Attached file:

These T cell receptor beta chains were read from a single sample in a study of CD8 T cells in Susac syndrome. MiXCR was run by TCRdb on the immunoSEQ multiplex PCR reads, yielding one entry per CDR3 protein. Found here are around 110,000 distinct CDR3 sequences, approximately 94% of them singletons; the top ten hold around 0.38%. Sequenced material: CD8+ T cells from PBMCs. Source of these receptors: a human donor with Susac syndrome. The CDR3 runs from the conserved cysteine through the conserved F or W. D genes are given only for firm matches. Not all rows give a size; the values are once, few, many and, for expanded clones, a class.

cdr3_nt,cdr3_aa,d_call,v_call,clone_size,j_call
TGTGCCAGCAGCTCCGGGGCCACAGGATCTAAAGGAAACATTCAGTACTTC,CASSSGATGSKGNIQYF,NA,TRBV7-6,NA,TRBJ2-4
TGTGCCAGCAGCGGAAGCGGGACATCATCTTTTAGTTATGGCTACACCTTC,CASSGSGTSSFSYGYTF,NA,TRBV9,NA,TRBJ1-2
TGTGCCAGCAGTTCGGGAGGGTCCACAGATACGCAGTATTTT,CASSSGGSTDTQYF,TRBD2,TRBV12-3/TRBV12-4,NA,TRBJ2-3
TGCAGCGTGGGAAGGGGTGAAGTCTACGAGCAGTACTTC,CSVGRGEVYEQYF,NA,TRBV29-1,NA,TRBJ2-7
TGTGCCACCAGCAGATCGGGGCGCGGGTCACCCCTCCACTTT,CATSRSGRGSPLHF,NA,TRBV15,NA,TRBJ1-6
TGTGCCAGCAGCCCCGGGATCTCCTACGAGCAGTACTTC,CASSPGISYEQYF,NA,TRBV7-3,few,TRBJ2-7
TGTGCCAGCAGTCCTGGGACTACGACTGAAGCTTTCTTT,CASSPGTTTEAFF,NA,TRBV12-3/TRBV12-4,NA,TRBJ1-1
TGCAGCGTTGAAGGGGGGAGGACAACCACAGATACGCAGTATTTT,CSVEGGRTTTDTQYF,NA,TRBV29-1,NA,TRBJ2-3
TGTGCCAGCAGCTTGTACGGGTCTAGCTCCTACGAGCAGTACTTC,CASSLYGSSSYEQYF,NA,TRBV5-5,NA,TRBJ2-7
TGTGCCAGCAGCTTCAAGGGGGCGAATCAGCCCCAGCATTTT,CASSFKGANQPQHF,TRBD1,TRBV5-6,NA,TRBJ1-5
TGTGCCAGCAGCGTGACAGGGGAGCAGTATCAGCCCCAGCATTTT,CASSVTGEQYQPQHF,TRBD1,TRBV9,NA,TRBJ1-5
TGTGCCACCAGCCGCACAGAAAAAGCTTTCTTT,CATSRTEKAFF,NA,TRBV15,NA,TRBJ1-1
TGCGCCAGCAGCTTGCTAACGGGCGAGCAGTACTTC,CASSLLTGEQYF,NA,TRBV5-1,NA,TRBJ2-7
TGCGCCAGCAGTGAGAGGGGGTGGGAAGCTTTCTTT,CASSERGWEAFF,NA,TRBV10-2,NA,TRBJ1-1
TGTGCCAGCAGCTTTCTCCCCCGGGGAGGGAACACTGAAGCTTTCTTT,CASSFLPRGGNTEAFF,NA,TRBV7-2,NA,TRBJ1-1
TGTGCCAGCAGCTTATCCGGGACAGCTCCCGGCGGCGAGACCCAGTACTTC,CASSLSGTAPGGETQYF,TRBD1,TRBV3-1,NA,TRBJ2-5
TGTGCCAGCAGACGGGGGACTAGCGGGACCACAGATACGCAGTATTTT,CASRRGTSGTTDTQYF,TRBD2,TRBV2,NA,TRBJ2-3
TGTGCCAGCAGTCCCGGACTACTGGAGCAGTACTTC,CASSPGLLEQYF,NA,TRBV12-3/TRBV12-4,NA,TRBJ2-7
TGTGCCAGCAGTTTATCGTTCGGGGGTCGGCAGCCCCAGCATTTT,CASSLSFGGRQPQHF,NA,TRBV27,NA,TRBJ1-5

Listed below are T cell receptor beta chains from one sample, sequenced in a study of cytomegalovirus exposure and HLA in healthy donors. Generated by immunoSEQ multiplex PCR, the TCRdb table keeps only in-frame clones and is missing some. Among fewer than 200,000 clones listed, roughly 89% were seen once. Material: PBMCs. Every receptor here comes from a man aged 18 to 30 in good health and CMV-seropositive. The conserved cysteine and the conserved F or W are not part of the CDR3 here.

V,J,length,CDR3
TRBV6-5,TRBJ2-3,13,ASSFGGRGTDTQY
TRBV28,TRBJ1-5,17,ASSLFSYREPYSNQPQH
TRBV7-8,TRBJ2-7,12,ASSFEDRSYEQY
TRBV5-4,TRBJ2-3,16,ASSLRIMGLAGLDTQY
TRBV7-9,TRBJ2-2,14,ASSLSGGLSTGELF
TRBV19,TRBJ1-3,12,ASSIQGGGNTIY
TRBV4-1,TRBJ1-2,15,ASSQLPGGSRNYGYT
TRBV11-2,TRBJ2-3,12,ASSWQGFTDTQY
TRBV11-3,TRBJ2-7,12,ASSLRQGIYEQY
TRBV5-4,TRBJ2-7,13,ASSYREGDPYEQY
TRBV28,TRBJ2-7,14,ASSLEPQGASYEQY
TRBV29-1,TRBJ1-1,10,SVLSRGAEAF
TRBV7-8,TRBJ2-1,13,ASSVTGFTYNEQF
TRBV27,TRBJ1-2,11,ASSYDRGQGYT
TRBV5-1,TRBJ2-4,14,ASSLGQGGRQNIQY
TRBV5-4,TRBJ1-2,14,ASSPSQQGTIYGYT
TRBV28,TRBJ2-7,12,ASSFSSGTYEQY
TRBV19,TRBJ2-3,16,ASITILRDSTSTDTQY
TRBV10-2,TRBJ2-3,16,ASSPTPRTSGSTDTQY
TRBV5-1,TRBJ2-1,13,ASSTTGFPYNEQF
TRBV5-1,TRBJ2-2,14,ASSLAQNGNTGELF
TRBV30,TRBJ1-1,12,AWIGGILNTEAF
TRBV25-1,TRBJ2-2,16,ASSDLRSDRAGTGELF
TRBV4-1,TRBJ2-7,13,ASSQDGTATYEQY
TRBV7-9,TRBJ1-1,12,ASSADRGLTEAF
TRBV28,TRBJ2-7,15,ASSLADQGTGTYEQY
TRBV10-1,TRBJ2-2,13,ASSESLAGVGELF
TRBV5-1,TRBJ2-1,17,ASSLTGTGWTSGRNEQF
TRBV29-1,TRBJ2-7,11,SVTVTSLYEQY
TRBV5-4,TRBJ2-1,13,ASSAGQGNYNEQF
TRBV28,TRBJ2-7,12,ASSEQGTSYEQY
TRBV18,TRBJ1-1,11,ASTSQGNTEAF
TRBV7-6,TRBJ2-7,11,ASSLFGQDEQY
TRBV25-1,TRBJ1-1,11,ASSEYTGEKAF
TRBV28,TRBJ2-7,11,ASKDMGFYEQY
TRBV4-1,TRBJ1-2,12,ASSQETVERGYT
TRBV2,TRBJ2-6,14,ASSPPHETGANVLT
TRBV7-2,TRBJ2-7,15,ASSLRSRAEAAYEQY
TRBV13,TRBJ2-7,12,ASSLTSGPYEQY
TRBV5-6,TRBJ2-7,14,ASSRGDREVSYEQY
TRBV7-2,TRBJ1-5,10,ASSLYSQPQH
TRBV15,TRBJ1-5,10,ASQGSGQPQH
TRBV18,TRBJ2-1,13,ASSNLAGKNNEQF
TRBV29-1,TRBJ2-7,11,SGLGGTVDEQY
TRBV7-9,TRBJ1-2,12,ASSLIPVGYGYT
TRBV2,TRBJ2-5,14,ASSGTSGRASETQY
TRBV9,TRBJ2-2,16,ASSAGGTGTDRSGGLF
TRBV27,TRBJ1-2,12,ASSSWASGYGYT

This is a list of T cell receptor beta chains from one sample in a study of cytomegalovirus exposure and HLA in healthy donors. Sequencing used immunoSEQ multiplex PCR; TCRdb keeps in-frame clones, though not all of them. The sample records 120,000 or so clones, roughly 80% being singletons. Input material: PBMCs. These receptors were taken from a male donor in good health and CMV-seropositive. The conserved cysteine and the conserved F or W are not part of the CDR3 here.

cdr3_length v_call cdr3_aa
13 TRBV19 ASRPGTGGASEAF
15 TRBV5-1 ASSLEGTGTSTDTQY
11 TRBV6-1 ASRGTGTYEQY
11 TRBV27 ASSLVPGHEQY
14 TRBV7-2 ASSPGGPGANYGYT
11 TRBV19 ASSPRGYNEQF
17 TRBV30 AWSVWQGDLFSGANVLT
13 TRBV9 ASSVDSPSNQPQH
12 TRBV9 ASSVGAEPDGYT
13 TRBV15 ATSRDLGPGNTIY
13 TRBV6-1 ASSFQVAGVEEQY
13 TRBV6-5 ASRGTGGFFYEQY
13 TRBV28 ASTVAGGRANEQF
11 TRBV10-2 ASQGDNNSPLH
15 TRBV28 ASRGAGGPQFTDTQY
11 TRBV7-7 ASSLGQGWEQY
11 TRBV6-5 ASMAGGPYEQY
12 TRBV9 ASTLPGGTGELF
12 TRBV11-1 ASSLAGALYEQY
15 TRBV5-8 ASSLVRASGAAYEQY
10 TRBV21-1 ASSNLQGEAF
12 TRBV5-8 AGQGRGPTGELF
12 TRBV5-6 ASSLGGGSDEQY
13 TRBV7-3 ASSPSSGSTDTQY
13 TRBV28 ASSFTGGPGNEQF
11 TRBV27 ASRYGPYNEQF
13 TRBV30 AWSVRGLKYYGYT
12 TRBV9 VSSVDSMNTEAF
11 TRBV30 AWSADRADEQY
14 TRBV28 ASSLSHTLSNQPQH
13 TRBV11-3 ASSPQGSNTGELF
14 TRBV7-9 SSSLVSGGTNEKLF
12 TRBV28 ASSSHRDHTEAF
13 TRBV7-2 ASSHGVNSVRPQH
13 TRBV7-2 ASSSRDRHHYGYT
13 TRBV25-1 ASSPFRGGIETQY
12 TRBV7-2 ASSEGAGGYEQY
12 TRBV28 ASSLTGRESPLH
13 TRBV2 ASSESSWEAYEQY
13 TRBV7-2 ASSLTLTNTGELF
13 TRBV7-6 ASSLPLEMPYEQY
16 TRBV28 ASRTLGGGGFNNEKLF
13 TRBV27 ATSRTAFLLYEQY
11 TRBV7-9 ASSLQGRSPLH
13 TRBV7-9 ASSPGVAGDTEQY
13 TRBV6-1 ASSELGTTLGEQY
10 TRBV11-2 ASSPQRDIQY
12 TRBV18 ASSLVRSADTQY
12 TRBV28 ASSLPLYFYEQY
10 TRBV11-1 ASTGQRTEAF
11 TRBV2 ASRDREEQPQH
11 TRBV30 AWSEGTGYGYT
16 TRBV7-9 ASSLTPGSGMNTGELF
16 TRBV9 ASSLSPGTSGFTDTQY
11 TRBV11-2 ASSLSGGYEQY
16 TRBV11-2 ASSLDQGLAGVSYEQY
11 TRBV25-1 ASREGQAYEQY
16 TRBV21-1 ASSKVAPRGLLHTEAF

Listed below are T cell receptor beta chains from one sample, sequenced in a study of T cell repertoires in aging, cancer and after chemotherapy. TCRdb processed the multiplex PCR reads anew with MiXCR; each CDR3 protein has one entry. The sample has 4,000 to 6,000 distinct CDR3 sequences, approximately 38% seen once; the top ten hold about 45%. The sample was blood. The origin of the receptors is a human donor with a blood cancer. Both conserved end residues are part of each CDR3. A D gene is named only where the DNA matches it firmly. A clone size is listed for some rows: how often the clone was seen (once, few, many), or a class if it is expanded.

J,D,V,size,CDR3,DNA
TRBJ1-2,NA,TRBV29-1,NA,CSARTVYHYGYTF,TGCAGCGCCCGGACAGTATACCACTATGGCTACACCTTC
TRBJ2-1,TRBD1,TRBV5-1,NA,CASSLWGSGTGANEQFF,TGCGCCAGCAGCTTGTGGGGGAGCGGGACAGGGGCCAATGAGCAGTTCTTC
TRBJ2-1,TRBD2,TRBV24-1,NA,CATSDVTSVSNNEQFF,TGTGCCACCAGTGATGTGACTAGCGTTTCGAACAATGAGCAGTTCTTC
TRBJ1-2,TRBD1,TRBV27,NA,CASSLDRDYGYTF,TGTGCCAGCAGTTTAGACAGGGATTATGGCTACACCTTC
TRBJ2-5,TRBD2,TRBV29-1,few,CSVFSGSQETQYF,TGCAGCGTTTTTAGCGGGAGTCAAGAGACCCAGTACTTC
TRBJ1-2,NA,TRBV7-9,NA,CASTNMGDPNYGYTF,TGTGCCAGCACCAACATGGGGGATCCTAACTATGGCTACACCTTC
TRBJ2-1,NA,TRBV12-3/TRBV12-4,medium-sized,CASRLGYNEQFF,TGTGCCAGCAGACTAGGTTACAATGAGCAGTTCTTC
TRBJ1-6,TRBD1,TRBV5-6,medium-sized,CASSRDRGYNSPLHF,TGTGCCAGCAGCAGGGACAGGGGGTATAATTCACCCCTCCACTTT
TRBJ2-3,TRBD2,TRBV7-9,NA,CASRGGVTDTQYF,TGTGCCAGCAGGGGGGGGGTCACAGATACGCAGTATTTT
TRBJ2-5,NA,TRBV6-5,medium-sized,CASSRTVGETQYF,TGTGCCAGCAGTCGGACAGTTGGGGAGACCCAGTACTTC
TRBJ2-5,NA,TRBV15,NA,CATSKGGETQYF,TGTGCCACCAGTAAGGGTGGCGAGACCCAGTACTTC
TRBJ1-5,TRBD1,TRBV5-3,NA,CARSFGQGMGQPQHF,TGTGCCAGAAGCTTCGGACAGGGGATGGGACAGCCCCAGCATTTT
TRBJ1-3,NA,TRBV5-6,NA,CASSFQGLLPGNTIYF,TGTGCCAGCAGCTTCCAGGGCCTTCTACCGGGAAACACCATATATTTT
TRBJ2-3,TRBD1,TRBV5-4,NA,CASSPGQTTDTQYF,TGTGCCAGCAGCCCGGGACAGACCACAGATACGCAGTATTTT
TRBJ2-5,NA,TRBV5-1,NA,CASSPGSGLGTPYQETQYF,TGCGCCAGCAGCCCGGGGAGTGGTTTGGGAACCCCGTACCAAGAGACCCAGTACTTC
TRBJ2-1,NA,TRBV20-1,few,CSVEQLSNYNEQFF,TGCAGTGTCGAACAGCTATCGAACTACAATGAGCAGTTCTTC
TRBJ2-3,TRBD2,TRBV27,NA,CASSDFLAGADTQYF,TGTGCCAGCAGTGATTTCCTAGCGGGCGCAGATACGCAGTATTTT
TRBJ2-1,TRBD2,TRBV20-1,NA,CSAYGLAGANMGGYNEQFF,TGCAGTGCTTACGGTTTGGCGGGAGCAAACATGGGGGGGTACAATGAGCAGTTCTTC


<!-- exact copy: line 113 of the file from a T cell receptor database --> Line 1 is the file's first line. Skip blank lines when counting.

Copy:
13 TRBV7-2 ASSLTLTNTGELF